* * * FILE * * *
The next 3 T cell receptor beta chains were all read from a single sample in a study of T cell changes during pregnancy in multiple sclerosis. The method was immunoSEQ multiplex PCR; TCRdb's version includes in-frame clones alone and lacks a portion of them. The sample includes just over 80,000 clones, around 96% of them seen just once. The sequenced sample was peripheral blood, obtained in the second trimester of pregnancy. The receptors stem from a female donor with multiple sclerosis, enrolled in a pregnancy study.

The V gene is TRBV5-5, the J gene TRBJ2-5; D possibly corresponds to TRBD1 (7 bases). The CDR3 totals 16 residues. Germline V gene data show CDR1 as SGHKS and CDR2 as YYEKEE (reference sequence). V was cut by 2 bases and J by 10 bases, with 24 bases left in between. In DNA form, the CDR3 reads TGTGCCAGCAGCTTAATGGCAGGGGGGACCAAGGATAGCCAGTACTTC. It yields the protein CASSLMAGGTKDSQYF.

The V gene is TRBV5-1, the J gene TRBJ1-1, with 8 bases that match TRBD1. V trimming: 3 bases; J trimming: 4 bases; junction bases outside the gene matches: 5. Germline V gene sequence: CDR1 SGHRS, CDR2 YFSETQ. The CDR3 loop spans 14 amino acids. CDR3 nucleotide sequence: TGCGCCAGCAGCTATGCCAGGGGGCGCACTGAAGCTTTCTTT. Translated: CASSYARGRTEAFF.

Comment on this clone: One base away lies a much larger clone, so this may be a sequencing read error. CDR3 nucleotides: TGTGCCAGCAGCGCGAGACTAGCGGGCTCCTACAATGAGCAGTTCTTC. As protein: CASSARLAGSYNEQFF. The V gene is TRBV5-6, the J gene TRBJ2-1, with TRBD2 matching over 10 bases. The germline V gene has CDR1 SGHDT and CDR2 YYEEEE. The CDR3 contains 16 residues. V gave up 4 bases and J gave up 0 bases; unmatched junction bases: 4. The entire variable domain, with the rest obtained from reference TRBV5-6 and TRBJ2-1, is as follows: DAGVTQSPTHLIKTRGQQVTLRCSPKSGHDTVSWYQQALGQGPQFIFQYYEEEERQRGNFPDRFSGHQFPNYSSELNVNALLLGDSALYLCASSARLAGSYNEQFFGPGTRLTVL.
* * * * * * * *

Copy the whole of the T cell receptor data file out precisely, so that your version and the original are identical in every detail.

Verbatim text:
The next 3 T cell receptor beta chains were all read from a single sample in a study of T cell changes during pregnancy in multiple sclerosis. The method was immunoSEQ multiplex PCR; TCRdb's version includes in-frame clones alone and lacks a portion of them. The sample includes just over 80,000 clones, around 96% of them seen just once. The sequenced sample was peripheral blood, obtained in the second trimester of pregnancy. The receptors stem from a female donor with multiple sclerosis, enrolled in a pregnancy study.

The V gene is TRBV5-5, the J gene TRBJ2-5; D possibly corresponds to TRBD1 (7 bases). The CDR3 totals 16 residues. Germline V gene data show CDR1 as SGHKS and CDR2 as YYEKEE (reference sequence). V was cut by 2 bases and J by 10 bases, with 24 bases left in between. In DNA form, the CDR3 reads TGTGCCAGCAGCTTAATGGCAGGGGGGACCAAGGATAGCCAGTACTTC. It yields the protein CASSLMAGGTKDSQYF.

The V gene is TRBV5-1, the J gene TRBJ1-1, with 8 bases that match TRBD1. V trimming: 3 bases; J trimming: 4 bases; junction bases outside the gene matches: 5. Germline V gene sequence: CDR1 SGHRS, CDR2 YFSETQ. The CDR3 loop spans 14 amino acids. CDR3 nucleotide sequence: TGCGCCAGCAGCTATGCCAGGGGGCGCACTGAAGCTTTCTTT. Translated: CASSYARGRTEAFF.

Comment on this clone: One base away lies a much larger clone, so this may be a sequencing read error. CDR3 nucleotides: TGTGCCAGCAGCGCGAGACTAGCGGGCTCCTACAATGAGCAGTTCTTC. As protein: CASSARLAGSYNEQFF. The V gene is TRBV5-6, the J gene TRBJ2-1, with TRBD2 matching over 10 bases. The germline V gene has CDR1 SGHDT and CDR2 YYEEEE. The CDR3 contains 16 residues. V gave up 4 bases and J gave up 0 bases; unmatched junction bases: 4. The entire variable domain, with the rest obtained from reference TRBV5-6 and TRBJ2-1, is as follows: DAGVTQSPTHLIKTRGQQVTLRCSPKSGHDTVSWYQQALGQGPQFIFQYYEEEERQRGNFPDRFSGHQFPNYSSELNVNALLLGDSALYLCASSARLAGSYNEQFFGPGTRLTVL.